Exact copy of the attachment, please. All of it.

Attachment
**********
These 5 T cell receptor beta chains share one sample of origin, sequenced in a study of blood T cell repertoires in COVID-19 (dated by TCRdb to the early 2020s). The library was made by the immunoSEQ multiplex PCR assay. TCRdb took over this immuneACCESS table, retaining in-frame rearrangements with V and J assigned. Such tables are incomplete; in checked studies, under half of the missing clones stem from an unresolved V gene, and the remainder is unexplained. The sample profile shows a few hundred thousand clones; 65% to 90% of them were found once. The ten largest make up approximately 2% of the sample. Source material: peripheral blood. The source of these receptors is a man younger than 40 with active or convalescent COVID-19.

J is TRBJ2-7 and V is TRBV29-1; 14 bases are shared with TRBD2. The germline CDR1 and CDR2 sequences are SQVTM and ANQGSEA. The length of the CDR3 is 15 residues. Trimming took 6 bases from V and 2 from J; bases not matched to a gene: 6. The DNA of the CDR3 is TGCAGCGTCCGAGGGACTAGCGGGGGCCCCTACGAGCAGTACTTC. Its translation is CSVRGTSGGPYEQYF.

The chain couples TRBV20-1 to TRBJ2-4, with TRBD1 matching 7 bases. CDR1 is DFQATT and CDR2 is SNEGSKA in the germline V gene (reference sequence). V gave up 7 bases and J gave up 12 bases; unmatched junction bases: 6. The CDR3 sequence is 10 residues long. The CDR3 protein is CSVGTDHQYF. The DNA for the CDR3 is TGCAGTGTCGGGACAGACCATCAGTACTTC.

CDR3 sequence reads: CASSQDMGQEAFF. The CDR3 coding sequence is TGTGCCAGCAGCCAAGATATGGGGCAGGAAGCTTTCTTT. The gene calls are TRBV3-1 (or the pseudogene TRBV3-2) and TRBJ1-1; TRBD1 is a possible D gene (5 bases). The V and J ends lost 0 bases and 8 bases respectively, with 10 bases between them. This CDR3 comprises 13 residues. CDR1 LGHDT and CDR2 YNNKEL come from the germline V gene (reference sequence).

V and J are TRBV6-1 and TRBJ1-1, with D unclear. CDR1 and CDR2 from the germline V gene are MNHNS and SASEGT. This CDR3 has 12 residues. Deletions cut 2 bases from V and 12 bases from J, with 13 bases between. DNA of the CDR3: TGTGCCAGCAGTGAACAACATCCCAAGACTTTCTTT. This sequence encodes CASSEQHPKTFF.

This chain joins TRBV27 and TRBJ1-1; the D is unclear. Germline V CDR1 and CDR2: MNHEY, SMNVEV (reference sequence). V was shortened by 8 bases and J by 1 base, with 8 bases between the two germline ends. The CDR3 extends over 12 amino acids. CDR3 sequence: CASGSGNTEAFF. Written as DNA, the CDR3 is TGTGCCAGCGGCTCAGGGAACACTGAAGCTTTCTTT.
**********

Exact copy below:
These 5 T cell receptor beta chains share one sample of origin, sequenced in a study of blood T cell repertoires in COVID-19 (dated by TCRdb to the early 2020s). The library was made by the immunoSEQ multiplex PCR assay. TCRdb took over this immuneACCESS table, retaining in-frame rearrangements with V and J assigned. Such tables are incomplete; in checked studies, under half of the missing clones stem from an unresolved V gene, and the remainder is unexplained. The sample profile shows a few hundred thousand clones; 65% to 90% of them were found once. The ten largest make up approximately 2% of the sample. Source material: peripheral blood. The source of these receptors is a man younger than 40 with active or convalescent COVID-19.

J is TRBJ2-7 and V is TRBV29-1; 14 bases are shared with TRBD2. The germline CDR1 and CDR2 sequences are SQVTM and ANQGSEA. The length of the CDR3 is 15 residues. Trimming took 6 bases from V and 2 from J; bases not matched to a gene: 6. The DNA of the CDR3 is TGCAGCGTCCGAGGGACTAGCGGGGGCCCCTACGAGCAGTACTTC. Its translation is CSVRGTSGGPYEQYF.

The chain couples TRBV20-1 to TRBJ2-4, with TRBD1 matching 7 bases. CDR1 is DFQATT and CDR2 is SNEGSKA in the germline V gene (reference sequence). V gave up 7 bases and J gave up 12 bases; unmatched junction bases: 6. The CDR3 sequence is 10 residues long. The CDR3 protein is CSVGTDHQYF. The DNA for the CDR3 is TGCAGTGTCGGGACAGACCATCAGTACTTC.

CDR3 sequence reads: CASSQDMGQEAFF. The CDR3 coding sequence is TGTGCCAGCAGCCAAGATATGGGGCAGGAAGCTTTCTTT. The gene calls are TRBV3-1 (or the pseudogene TRBV3-2) and TRBJ1-1; TRBD1 is a possible D gene (5 bases). The V and J ends lost 0 bases and 8 bases respectively, with 10 bases between them. This CDR3 comprises 13 residues. CDR1 LGHDT and CDR2 YNNKEL come from the germline V gene (reference sequence).

V and J are TRBV6-1 and TRBJ1-1, with D unclear. CDR1 and CDR2 from the germline V gene are MNHNS and SASEGT. This CDR3 has 12 residues. Deletions cut 2 bases from V and 12 bases from J, with 13 bases between. DNA of the CDR3: TGTGCCAGCAGTGAACAACATCCCAAGACTTTCTTT. This sequence encodes CASSEQHPKTFF.

This chain joins TRBV27 and TRBJ1-1; the D is unclear. Germline V CDR1 and CDR2: MNHEY, SMNVEV (reference sequence). V was shortened by 8 bases and J by 1 base, with 8 bases between the two germline ends. The CDR3 extends over 12 amino acids. CDR3 sequence: CASGSGNTEAFF. Written as DNA, the CDR3 is TGTGCCAGCGGCTCAGGGAACACTGAAGCTTTCTTT.